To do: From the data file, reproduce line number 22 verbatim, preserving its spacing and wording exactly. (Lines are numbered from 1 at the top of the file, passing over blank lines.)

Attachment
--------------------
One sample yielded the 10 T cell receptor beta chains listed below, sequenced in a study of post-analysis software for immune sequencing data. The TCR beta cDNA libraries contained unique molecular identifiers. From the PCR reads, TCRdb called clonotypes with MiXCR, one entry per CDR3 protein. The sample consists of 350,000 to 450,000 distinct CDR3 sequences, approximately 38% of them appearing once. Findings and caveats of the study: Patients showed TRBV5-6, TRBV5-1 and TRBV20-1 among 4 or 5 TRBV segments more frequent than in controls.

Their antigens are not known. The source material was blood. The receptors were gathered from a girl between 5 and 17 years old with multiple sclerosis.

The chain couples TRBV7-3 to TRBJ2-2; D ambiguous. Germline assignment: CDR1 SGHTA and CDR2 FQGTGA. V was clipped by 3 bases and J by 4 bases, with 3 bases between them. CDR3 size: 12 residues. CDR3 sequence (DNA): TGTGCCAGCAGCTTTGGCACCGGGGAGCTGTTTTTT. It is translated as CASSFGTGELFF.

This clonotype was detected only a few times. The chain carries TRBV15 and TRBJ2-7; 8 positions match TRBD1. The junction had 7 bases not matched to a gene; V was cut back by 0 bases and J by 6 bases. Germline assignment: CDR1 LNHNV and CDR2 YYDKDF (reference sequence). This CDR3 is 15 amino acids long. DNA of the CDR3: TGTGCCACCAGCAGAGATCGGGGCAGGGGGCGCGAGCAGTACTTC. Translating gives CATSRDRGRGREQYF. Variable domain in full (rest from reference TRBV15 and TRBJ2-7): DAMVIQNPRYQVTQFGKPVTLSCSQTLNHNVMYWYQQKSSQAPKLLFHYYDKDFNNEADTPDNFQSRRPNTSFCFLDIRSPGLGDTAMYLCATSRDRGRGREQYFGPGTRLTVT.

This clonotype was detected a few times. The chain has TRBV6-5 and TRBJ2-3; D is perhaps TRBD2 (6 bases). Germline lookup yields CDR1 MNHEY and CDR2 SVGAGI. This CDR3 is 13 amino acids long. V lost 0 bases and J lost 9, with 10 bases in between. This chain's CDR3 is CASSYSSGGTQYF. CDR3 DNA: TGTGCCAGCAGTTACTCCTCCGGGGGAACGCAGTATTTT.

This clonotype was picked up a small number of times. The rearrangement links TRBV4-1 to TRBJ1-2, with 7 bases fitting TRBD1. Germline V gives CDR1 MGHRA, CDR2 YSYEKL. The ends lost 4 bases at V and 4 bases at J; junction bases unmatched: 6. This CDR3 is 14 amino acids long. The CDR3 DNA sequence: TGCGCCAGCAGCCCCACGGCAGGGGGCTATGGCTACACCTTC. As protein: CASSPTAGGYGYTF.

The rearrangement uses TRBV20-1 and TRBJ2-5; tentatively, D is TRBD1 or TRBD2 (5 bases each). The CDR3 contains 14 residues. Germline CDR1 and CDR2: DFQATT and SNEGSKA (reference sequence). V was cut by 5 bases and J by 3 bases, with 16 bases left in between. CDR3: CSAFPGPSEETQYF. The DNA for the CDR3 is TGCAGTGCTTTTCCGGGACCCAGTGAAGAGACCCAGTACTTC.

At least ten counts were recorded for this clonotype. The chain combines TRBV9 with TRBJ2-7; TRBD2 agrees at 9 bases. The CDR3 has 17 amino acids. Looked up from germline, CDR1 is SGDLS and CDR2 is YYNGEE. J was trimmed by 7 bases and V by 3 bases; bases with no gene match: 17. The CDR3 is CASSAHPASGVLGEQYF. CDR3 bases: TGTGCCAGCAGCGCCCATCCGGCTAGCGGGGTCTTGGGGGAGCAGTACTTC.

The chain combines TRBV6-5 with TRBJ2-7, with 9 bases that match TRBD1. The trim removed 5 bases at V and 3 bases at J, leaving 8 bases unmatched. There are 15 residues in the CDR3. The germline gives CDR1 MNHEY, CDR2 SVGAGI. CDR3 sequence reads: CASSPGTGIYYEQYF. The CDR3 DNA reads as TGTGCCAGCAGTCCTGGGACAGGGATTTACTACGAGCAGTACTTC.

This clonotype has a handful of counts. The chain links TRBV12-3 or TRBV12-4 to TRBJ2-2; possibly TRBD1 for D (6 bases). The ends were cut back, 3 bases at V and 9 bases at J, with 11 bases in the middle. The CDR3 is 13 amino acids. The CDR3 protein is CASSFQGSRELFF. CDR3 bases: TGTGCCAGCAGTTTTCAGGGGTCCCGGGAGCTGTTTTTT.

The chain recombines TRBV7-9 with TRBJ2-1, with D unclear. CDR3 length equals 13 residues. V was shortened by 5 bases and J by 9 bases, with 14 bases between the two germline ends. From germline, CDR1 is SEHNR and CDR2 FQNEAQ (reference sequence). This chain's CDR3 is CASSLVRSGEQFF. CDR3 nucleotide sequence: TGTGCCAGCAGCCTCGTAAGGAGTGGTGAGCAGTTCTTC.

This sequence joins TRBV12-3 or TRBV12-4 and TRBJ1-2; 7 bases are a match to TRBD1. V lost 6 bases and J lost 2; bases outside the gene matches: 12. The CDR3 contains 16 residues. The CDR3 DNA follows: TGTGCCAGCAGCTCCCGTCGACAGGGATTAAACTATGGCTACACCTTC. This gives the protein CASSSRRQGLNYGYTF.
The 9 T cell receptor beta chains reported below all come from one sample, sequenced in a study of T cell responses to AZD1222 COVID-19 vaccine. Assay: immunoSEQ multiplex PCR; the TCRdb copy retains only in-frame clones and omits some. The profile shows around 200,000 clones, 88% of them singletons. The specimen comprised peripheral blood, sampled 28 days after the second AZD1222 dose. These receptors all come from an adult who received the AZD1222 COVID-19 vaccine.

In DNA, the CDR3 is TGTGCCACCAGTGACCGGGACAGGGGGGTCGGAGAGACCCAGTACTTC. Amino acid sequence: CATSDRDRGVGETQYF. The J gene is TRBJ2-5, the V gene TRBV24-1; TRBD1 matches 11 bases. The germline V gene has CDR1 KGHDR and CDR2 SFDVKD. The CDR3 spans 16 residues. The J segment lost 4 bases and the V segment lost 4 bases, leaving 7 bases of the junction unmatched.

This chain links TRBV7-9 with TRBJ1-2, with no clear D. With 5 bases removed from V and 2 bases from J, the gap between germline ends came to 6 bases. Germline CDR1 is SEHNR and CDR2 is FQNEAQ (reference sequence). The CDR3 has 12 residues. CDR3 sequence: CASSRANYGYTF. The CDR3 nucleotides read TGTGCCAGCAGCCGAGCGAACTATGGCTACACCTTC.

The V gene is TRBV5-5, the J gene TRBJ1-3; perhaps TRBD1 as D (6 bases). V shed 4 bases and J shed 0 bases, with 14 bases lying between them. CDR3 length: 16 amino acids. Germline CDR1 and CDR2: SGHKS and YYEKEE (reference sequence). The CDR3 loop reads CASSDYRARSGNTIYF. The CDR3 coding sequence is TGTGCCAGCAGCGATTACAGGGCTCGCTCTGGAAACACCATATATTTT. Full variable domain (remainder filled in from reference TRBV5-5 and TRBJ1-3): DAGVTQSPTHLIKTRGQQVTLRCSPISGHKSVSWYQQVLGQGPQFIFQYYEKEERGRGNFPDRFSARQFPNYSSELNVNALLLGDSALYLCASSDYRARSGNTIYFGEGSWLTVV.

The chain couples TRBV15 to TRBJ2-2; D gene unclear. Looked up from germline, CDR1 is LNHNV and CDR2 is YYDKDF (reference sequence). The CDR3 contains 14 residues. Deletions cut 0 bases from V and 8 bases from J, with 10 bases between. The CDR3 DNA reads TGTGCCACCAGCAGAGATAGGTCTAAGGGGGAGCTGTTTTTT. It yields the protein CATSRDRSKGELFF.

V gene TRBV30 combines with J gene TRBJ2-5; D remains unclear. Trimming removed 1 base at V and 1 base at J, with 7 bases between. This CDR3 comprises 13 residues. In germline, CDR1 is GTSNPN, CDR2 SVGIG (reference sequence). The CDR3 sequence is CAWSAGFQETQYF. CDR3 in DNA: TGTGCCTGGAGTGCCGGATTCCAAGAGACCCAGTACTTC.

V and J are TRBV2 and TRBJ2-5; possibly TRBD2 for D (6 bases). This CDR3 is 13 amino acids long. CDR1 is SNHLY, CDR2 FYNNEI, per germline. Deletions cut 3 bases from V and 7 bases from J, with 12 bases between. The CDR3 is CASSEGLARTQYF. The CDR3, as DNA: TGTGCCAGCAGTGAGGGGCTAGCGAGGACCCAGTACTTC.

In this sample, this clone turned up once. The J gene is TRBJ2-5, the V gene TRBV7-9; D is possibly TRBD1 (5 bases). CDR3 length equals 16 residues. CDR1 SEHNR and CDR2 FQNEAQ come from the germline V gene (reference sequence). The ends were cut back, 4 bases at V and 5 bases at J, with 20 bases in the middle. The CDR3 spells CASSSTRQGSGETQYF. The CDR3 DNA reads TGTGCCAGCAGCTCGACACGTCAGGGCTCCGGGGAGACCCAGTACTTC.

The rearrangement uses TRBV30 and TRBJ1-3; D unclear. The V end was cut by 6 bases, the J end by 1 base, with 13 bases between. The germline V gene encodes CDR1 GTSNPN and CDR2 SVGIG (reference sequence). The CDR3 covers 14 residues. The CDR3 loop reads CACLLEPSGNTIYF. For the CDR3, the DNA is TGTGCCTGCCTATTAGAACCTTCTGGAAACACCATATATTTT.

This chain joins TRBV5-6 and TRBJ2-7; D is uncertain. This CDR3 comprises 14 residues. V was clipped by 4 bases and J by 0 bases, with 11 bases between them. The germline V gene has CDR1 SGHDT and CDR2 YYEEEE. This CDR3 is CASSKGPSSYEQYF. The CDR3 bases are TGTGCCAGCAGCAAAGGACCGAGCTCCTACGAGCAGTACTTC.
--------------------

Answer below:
This chain joins TRBV5-6 and TRBJ2-7; D is uncertain. This CDR3 comprises 14 residues. V was clipped by 4 bases and J by 0 bases, with 11 bases between them. The germline V gene has CDR1 SGHDT and CDR2 YYEEEE. This CDR3 is CASSKGPSSYEQYF. The CDR3 bases are TGTGCCAGCAGCAAAGGACCGAGCTCCTACGAGCAGTACTTC.